Monday, June 2, 2014

Review: Cinder by Marissa Meyer

Cinder (The Lunar Chronicles #1) by Marissa Meyer

Release Date: January 3, 2012
Genre: Young Adult, Science Fiction
Publisher: Square Fish Books (Macmillan)
Pages: 448
Format: eBook
Source: Purchased by Reviewer
Goodreads • Amazon 

Humans and androids crowd the raucous streets of New Beijing. A deadly plague ravages the population. From space, a ruthless lunar people watch, waiting to make their move. No one knows that Earth’s fate hinges on one girl. 

Cinder, a gifted mechanic, is a cyborg. She’s a second-class citizen with a mysterious past, reviled by her stepmother and blamed for her stepsister’s illness. But when her life becomes intertwined with the handsome Prince Kai’s, she suddenly finds herself at the center of an intergalactic struggle, and a forbidden attraction. Caught between duty and freedom, loyalty and betrayal, she must uncover secrets about her past in order to protect her world’s future.

Okay, there are a lot of things I like: dystopians, scifi, angelology, paranormal, etc., etc. And I assume you guys know this by now. I realize I tend to start out reviews with "I LOVE [insert genre here] books." So let's start this out properly:

I LOVE modern adaptations to fairytales. Especially Grimm's Fairytales--they are near and dear to my heart for obvious reasons. (I assume you guys have figured out my last name by now).

But a lot of times I feel like Cinderella has been over done. The adaptations have become trite, but, true to any five-star review, Cinder offers a fresh twist on this classic tale.

Meyer's  Linh Cinder is a mechanic in New Beijing. Adopted as a child after a terrible accident, Cinder becomes a serf to her step-mother after her adoptive father passes away from letumosis. She spends her days in her shop, repairing droids and port screens and earning her step-family a living. But despite her labors and hard-working attitude, she is loathed by almost everyone she comes in regular contact with. The reason: she is a cyborg, outfitted with mechanical limbs and synthetic optic nerves that allow her to tell when someone is lying.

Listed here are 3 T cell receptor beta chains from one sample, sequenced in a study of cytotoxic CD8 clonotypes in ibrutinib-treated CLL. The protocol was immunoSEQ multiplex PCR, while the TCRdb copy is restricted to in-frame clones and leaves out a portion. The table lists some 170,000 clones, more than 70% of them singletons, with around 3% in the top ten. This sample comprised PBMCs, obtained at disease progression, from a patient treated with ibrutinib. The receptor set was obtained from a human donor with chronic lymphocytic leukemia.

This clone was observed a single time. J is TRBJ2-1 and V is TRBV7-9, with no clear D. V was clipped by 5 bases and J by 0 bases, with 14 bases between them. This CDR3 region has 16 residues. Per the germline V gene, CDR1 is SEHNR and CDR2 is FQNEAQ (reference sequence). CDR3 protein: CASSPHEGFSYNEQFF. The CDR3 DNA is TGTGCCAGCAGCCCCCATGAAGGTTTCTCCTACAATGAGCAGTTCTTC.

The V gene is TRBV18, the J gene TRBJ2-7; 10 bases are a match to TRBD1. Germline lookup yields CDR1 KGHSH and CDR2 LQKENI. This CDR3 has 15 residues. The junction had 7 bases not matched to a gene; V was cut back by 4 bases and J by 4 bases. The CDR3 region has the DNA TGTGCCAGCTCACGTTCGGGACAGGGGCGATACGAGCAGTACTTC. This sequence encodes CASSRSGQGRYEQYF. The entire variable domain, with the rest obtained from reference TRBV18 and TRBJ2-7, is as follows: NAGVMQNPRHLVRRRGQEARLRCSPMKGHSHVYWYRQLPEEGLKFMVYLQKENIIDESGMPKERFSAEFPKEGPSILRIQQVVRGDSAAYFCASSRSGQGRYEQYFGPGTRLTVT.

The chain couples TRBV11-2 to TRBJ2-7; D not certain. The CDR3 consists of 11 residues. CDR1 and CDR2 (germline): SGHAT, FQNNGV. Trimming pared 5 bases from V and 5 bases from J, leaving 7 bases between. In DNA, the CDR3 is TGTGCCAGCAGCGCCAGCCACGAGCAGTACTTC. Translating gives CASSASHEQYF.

So naturally, she is mortified when a dashing young man strides up to her shop as she is attempting to surreptitiously replace her mechanical foot with a better-fitting one... And that dashing young man just happens to be the charming Prince Kai, disguised in a ratty sweatshirt in the middle of summer. How embarrassing.

Thankfully, he doesn't seem to notice that she's missing a foot when he sets a broken android on her worktable. In fact, he seems to actually enjoy talking to her...even up until the point he accidentally let's slip that the android may have confidential information stored in it.

But then the marketplace she works in becomes ground zero for a letumosis break out. And that's when Cinder's mundane world lifestyle as a mechanic gets turned upside-down.

And I guess I should mention that Earth is in contention with Luna. Yes, the moon. The moon is now home to an alien race, the Lunars (name-drop!), who are evolved from the original colonizers of Earth. So I guess they're technically a subspecies and not aliens...but we're going to stick with aliens. Aliens who can control bioelectricity, which apparently means they can control people's thoughts and perceptions of themselves.

So magic. Magic in space.

Yes, please and thank you.

But anyway, Luna is ruled by an evil queen (because there has to be an evil queen), who uses her space-magic to make people her thralls. It's awesome. Well, unless you're one of her thralls. That sucks.

In short, I am completely smitten with this adaptation. I love Cinder, because she completes my childhood fascination of being a mechanic and she has just the right amount of snark.

Aaaand if I go on any longer,  I'll start to gush about the entire plot and you all will be mad at me for spoilers.

If you guys trust my opinion, then you'll read this series. It contains the perfect combination of the classic Cinderella tropes and futuristic awesomeness. It had me turning pages faster than I could read (which was really counterproductive, but you get my drift).


About the Author

Marissa Meyer is the New York Times bestselling author of The Lunar Chronicles. She lives in Tacoma, Washington, with her husband and three demanding cats. She’s a fan of most things geeky (Sailor Moon, Firefly, any occasion that requires a costume), and has been in love with fairy tales since she was a child. She may or may not be a cyborg.

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